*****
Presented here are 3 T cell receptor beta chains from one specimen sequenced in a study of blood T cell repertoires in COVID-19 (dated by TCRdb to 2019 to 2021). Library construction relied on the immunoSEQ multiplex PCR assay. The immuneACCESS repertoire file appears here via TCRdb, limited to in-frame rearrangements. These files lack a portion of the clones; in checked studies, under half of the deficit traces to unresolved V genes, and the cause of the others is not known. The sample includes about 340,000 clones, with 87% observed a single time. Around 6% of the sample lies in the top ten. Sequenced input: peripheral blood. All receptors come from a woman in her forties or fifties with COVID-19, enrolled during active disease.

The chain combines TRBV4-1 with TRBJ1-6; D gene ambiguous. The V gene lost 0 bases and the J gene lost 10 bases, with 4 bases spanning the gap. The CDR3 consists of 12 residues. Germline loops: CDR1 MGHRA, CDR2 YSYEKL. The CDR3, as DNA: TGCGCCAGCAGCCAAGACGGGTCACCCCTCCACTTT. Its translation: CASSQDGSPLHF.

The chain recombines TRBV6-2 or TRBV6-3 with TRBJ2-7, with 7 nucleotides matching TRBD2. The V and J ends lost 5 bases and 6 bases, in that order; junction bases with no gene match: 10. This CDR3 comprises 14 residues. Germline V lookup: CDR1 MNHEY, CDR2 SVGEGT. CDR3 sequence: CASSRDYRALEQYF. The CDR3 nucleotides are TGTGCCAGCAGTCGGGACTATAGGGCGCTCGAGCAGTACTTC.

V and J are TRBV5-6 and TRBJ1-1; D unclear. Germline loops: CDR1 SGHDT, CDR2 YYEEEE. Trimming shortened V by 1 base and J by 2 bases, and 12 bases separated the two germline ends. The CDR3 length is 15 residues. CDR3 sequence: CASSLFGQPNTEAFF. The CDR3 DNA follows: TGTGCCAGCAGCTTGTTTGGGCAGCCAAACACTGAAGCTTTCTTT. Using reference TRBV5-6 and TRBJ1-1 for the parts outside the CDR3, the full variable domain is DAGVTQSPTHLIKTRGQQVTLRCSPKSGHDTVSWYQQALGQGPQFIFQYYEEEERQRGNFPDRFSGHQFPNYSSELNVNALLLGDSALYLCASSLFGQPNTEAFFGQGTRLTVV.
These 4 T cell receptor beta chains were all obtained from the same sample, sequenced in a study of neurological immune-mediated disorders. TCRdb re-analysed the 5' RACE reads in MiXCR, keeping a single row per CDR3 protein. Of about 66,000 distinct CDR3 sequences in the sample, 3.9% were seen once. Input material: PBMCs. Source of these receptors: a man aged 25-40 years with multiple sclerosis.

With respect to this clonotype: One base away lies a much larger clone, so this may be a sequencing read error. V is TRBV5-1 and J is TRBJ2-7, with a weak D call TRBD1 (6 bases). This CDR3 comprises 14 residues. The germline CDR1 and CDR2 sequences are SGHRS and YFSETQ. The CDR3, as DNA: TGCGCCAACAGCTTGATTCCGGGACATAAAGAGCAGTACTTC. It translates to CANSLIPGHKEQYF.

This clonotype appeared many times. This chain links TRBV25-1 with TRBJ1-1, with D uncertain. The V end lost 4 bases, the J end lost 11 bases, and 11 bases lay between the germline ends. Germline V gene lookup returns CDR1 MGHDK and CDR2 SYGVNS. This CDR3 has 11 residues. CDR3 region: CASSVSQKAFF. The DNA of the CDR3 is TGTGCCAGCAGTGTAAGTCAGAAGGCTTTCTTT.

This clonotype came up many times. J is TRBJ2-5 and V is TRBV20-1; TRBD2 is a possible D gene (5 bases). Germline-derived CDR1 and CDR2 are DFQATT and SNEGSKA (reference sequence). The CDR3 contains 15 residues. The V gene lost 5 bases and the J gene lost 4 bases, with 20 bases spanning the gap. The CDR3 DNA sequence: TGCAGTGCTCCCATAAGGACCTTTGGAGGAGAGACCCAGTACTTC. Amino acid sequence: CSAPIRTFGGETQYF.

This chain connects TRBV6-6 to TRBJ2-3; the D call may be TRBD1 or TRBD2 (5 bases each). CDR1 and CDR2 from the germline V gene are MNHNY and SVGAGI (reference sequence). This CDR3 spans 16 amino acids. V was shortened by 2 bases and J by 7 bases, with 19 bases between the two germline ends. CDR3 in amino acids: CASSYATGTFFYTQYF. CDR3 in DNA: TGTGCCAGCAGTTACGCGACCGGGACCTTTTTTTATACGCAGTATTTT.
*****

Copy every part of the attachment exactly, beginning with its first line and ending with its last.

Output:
Presented here are 3 T cell receptor beta chains from one specimen sequenced in a study of blood T cell repertoires in COVID-19 (dated by TCRdb to 2019 to 2021). Library construction relied on the immunoSEQ multiplex PCR assay. The immuneACCESS repertoire file appears here via TCRdb, limited to in-frame rearrangements. These files lack a portion of the clones; in checked studies, under half of the deficit traces to unresolved V genes, and the cause of the others is not known. The sample includes about 340,000 clones, with 87% observed a single time. Around 6% of the sample lies in the top ten. Sequenced input: peripheral blood. All receptors come from a woman in her forties or fifties with COVID-19, enrolled during active disease.

The chain combines TRBV4-1 with TRBJ1-6; D gene ambiguous. The V gene lost 0 bases and the J gene lost 10 bases, with 4 bases spanning the gap. The CDR3 consists of 12 residues. Germline loops: CDR1 MGHRA, CDR2 YSYEKL. The CDR3, as DNA: TGCGCCAGCAGCCAAGACGGGTCACCCCTCCACTTT. Its translation: CASSQDGSPLHF.

The chain recombines TRBV6-2 or TRBV6-3 with TRBJ2-7, with 7 nucleotides matching TRBD2. The V and J ends lost 5 bases and 6 bases, in that order; junction bases with no gene match: 10. This CDR3 comprises 14 residues. Germline V lookup: CDR1 MNHEY, CDR2 SVGEGT. CDR3 sequence: CASSRDYRALEQYF. The CDR3 nucleotides are TGTGCCAGCAGTCGGGACTATAGGGCGCTCGAGCAGTACTTC.

V and J are TRBV5-6 and TRBJ1-1; D unclear. Germline loops: CDR1 SGHDT, CDR2 YYEEEE. Trimming shortened V by 1 base and J by 2 bases, and 12 bases separated the two germline ends. The CDR3 length is 15 residues. CDR3 sequence: CASSLFGQPNTEAFF. The CDR3 DNA follows: TGTGCCAGCAGCTTGTTTGGGCAGCCAAACACTGAAGCTTTCTTT. Using reference TRBV5-6 and TRBJ1-1 for the parts outside the CDR3, the full variable domain is DAGVTQSPTHLIKTRGQQVTLRCSPKSGHDTVSWYQQALGQGPQFIFQYYEEEERQRGNFPDRFSGHQFPNYSSELNVNALLLGDSALYLCASSLFGQPNTEAFFGQGTRLTVV.
These 4 T cell receptor beta chains were all obtained from the same sample, sequenced in a study of neurological immune-mediated disorders. TCRdb re-analysed the 5' RACE reads in MiXCR, keeping a single row per CDR3 protein. Of about 66,000 distinct CDR3 sequences in the sample, 3.9% were seen once. Input material: PBMCs. Source of these receptors: a man aged 25-40 years with multiple sclerosis.

With respect to this clonotype: One base away lies a much larger clone, so this may be a sequencing read error. V is TRBV5-1 and J is TRBJ2-7, with a weak D call TRBD1 (6 bases). This CDR3 comprises 14 residues. The germline CDR1 and CDR2 sequences are SGHRS and YFSETQ. The CDR3, as DNA: TGCGCCAACAGCTTGATTCCGGGACATAAAGAGCAGTACTTC. It translates to CANSLIPGHKEQYF.

This clonotype appeared many times. This chain links TRBV25-1 with TRBJ1-1, with D uncertain. The V end lost 4 bases, the J end lost 11 bases, and 11 bases lay between the germline ends. Germline V gene lookup returns CDR1 MGHDK and CDR2 SYGVNS. This CDR3 has 11 residues. CDR3 region: CASSVSQKAFF. The DNA of the CDR3 is TGTGCCAGCAGTGTAAGTCAGAAGGCTTTCTTT.

This clonotype came up many times. J is TRBJ2-5 and V is TRBV20-1; TRBD2 is a possible D gene (5 bases). Germline-derived CDR1 and CDR2 are DFQATT and SNEGSKA (reference sequence). The CDR3 contains 15 residues. The V gene lost 5 bases and the J gene lost 4 bases, with 20 bases spanning the gap. The CDR3 DNA sequence: TGCAGTGCTCCCATAAGGACCTTTGGAGGAGAGACCCAGTACTTC. Amino acid sequence: CSAPIRTFGGETQYF.

This chain connects TRBV6-6 to TRBJ2-3; the D call may be TRBD1 or TRBD2 (5 bases each). CDR1 and CDR2 from the germline V gene are MNHNY and SVGAGI (reference sequence). This CDR3 spans 16 amino acids. V was shortened by 2 bases and J by 7 bases, with 19 bases between the two germline ends. CDR3 in amino acids: CASSYATGTFFYTQYF. CDR3 in DNA: TGTGCCAGCAGTTACGCGACCGGGACCTTTTTTTATACGCAGTATTTT.